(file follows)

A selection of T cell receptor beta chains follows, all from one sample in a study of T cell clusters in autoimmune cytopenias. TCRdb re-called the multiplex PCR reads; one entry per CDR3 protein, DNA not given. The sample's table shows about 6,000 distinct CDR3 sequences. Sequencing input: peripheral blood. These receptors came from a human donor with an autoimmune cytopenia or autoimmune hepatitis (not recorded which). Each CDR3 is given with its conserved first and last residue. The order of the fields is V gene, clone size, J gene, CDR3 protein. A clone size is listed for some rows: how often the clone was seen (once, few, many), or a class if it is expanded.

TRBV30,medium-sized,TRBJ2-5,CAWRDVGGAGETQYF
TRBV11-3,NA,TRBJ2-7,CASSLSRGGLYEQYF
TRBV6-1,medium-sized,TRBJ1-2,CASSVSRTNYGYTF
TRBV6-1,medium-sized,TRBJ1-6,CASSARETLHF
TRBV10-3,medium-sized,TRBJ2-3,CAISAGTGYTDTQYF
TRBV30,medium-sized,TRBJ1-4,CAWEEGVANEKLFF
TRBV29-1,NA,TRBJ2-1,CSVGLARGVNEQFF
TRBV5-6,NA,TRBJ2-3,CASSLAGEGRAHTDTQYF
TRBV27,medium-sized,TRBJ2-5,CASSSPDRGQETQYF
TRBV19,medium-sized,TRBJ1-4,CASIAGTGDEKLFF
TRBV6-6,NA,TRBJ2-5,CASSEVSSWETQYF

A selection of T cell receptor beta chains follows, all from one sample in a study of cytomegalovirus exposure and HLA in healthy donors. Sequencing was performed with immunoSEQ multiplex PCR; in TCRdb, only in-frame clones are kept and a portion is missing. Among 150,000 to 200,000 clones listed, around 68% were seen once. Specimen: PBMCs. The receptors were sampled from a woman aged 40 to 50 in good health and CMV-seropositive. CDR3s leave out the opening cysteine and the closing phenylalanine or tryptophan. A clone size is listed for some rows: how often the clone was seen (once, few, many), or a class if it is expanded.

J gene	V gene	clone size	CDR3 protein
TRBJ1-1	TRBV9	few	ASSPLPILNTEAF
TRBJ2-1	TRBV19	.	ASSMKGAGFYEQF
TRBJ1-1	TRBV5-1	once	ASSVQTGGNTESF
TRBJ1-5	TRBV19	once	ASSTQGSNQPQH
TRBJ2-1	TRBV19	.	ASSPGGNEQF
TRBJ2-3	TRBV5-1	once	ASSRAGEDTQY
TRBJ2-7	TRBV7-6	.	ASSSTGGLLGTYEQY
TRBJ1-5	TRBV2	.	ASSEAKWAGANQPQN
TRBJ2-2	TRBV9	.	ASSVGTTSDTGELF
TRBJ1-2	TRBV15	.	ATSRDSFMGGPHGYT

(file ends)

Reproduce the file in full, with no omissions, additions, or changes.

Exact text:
A selection of T cell receptor beta chains follows, all from one sample in a study of T cell clusters in autoimmune cytopenias. TCRdb re-called the multiplex PCR reads; one entry per CDR3 protein, DNA not given. The sample's table shows about 6,000 distinct CDR3 sequences. Sequencing input: peripheral blood. These receptors came from a human donor with an autoimmune cytopenia or autoimmune hepatitis (not recorded which). Each CDR3 is given with its conserved first and last residue. The order of the fields is V gene, clone size, J gene, CDR3 protein. A clone size is listed for some rows: how often the clone was seen (once, few, many), or a class if it is expanded.

TRBV30,medium-sized,TRBJ2-5,CAWRDVGGAGETQYF
TRBV11-3,NA,TRBJ2-7,CASSLSRGGLYEQYF
TRBV6-1,medium-sized,TRBJ1-2,CASSVSRTNYGYTF
TRBV6-1,medium-sized,TRBJ1-6,CASSARETLHF
TRBV10-3,medium-sized,TRBJ2-3,CAISAGTGYTDTQYF
TRBV30,medium-sized,TRBJ1-4,CAWEEGVANEKLFF
TRBV29-1,NA,TRBJ2-1,CSVGLARGVNEQFF
TRBV5-6,NA,TRBJ2-3,CASSLAGEGRAHTDTQYF
TRBV27,medium-sized,TRBJ2-5,CASSSPDRGQETQYF
TRBV19,medium-sized,TRBJ1-4,CASIAGTGDEKLFF
TRBV6-6,NA,TRBJ2-5,CASSEVSSWETQYF

A selection of T cell receptor beta chains follows, all from one sample in a study of cytomegalovirus exposure and HLA in healthy donors. Sequencing was performed with immunoSEQ multiplex PCR; in TCRdb, only in-frame clones are kept and a portion is missing. Among 150,000 to 200,000 clones listed, around 68% were seen once. Specimen: PBMCs. The receptors were sampled from a woman aged 40 to 50 in good health and CMV-seropositive. CDR3s leave out the opening cysteine and the closing phenylalanine or tryptophan. A clone size is listed for some rows: how often the clone was seen (once, few, many), or a class if it is expanded.

J gene	V gene	clone size	CDR3 protein
TRBJ1-1	TRBV9	few	ASSPLPILNTEAF
TRBJ2-1	TRBV19	.	ASSMKGAGFYEQF
TRBJ1-1	TRBV5-1	once	ASSVQTGGNTESF
TRBJ1-5	TRBV19	once	ASSTQGSNQPQH
TRBJ2-1	TRBV19	.	ASSPGGNEQF
TRBJ2-3	TRBV5-1	once	ASSRAGEDTQY
TRBJ2-7	TRBV7-6	.	ASSSTGGLLGTYEQY
TRBJ1-5	TRBV2	.	ASSEAKWAGANQPQN
TRBJ2-2	TRBV9	.	ASSVGTTSDTGELF
TRBJ1-2	TRBV15	.	ATSRDSFMGGPHGYT